Konica Minolta Announces Digital Specific DT Lens Series

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July 15, 2005 - Konica Minolta today announced a new DT (Digital Technology) lens series to coincide with the unveiling of their newest digital SLR, the Maxxum/Dynax 5D. The DT lenses are digitally specific and have been optimized for the Maxxum/Dynax 5D and 7D models. The initial DT offerings span an 11-200mm focal range and include an 18-70mm F3.5 to F5.6 AF DT Zoom, 11-18mm F4.5 to 5.6 AF DT Zoom, and an 18-200mm F3.5 to F6.3 AF DT Zoom. The lenses are slated to reach retail shelves worldwide by the end of summer or early fall of 2005.

According to Paul Zakrzewski, Director of Product Management for Konica Minolta Photo Imaging U.S.A., Inc., "the announcement of these new DT lenses sends a strong message to photographers everywhere that Konica Minolta recognizes the importance of the Maxxum Series of digital SLR cameras as central building blocks for their digital camera systems."

The various DT lenses are intended for maximum performance with digital SLRs that contain APS-C size sensors and will not be compatible with traditional 35mm SLRs. The lenses include spherical and anomalous dispersion glass with a particular coating applied to reduce flaring and spherical aberrations. An Anti-Shake correction effect has also been worked into the design to stabilize the lens when applied to the Maxxum/Dynax models. The Anti-Shake compensation is estimated by Konica Minolta to correlate with shutter speeds of 2 – 3 stops slower, although the degree of impact will vary depending on the lens that is used and shooting conditions.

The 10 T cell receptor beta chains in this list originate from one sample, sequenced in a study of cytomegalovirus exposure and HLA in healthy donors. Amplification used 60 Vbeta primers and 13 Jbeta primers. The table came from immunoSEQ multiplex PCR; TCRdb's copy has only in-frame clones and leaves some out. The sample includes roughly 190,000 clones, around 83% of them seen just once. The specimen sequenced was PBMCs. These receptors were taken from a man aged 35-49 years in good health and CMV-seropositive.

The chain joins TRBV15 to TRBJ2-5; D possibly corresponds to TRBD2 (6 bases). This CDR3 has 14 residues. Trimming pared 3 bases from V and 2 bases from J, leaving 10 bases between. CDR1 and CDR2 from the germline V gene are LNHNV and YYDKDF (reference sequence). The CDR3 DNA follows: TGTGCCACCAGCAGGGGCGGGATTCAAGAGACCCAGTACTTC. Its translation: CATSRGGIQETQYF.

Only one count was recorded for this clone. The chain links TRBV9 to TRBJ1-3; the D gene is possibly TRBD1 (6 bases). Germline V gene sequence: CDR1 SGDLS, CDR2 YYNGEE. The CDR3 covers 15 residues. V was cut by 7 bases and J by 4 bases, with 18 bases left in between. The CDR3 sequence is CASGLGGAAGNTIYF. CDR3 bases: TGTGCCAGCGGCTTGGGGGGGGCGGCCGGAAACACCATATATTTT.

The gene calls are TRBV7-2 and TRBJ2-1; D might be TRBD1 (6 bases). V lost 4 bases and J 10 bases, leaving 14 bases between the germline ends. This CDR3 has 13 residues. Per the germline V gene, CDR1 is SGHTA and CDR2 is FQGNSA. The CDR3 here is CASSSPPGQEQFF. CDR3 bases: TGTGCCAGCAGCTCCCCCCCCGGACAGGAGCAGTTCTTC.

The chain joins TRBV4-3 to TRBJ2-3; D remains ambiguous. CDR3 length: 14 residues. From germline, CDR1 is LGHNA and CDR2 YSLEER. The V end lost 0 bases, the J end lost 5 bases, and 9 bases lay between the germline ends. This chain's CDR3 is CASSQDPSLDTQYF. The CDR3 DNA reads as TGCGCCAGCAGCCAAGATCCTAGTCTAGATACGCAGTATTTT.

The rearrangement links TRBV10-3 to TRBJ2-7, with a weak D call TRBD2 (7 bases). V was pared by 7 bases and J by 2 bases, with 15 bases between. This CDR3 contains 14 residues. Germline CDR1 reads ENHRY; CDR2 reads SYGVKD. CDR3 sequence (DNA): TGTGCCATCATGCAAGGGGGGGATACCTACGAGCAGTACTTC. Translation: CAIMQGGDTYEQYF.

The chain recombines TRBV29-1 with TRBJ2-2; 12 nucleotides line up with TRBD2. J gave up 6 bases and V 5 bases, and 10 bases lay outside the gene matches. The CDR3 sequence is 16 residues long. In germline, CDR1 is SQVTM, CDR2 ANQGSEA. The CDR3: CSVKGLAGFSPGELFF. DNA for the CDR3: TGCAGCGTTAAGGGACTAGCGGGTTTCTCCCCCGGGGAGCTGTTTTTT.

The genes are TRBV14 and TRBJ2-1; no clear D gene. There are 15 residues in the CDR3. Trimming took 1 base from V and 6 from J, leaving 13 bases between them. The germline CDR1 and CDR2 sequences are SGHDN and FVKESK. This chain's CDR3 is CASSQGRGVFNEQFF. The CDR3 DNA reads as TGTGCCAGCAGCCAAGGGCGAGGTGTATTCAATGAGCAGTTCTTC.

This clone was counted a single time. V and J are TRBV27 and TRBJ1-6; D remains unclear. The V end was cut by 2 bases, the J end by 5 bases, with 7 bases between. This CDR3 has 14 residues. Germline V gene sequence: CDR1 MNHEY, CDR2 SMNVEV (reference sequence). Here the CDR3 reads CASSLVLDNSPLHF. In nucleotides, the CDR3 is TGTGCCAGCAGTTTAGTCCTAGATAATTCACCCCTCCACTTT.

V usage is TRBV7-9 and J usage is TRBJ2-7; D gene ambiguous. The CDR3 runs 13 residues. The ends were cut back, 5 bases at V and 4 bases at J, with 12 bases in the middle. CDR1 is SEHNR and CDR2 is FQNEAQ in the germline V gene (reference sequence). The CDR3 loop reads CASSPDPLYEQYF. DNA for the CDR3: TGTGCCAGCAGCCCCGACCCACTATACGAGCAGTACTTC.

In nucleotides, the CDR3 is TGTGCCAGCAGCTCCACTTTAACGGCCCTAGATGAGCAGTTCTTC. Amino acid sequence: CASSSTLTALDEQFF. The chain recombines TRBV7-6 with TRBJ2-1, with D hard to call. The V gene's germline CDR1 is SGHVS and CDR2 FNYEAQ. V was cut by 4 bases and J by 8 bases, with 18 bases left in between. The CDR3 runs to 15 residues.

The DT lenses will also offer a degree of flexibility in both bright and low light conditions. The iris within the various lenses is made to form a smooth round aperture that creates defocused compositions. According to Konica Minolta, the circular aperture will smooth out gradations and create a more naturalistic reproduction of the scene, particularly in direct light. In compromised lighting, when flash assistance is necessary, the lenses contain a "distance encoder" that uses an ADI (Advanced Distance Integration) system to interpret the subject’s distance and set the flash illumination level and exposure values appropriately, when using either the in-camera flash or an external unit.

Pricing information has not yet been released.

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